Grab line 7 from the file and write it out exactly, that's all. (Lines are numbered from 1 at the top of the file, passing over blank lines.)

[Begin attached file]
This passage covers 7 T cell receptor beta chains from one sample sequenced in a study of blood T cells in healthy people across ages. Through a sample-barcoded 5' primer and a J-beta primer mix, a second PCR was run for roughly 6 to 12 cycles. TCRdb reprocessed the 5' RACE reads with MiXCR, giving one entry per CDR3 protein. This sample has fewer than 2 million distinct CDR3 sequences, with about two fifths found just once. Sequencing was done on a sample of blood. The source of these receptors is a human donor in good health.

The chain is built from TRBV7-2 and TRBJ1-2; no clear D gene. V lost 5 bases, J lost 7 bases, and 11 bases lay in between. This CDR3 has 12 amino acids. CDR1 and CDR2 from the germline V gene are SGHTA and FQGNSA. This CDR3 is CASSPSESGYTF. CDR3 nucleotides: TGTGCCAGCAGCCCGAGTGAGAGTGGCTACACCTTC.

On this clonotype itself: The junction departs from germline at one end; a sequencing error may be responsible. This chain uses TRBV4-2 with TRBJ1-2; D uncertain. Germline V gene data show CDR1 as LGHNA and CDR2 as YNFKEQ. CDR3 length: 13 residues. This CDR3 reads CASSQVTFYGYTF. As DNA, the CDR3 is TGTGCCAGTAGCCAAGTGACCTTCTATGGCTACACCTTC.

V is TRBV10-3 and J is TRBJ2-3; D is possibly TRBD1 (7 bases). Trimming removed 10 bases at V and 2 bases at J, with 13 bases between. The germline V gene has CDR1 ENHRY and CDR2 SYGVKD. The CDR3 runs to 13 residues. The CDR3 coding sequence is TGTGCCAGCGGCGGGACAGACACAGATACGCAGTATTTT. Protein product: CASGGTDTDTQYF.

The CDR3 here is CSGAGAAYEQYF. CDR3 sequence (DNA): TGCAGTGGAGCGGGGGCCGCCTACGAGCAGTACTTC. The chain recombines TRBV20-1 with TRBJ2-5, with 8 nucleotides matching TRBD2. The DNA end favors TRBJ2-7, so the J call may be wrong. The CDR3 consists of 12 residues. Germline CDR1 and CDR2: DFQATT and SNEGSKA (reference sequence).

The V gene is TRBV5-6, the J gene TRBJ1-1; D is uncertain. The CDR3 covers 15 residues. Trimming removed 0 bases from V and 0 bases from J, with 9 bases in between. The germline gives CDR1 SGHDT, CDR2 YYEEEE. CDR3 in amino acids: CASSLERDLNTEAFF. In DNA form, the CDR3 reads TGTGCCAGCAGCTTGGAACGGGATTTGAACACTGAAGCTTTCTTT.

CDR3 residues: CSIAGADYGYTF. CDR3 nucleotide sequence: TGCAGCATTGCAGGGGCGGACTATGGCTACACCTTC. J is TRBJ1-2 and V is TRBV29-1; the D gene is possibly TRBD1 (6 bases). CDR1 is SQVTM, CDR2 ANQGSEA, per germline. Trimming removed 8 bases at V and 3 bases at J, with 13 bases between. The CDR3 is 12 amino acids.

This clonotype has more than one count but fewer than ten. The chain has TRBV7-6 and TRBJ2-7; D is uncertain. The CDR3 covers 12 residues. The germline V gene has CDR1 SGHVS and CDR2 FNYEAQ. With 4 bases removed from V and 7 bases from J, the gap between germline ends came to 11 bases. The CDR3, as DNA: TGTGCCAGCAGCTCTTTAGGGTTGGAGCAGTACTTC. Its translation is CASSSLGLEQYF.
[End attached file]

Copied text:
CDR3 residues: CSIAGADYGYTF. CDR3 nucleotide sequence: TGCAGCATTGCAGGGGCGGACTATGGCTACACCTTC. J is TRBJ1-2 and V is TRBV29-1; the D gene is possibly TRBD1 (6 bases). CDR1 is SQVTM, CDR2 ANQGSEA, per germline. Trimming removed 8 bases at V and 3 bases at J, with 13 bases between. The CDR3 is 12 amino acids.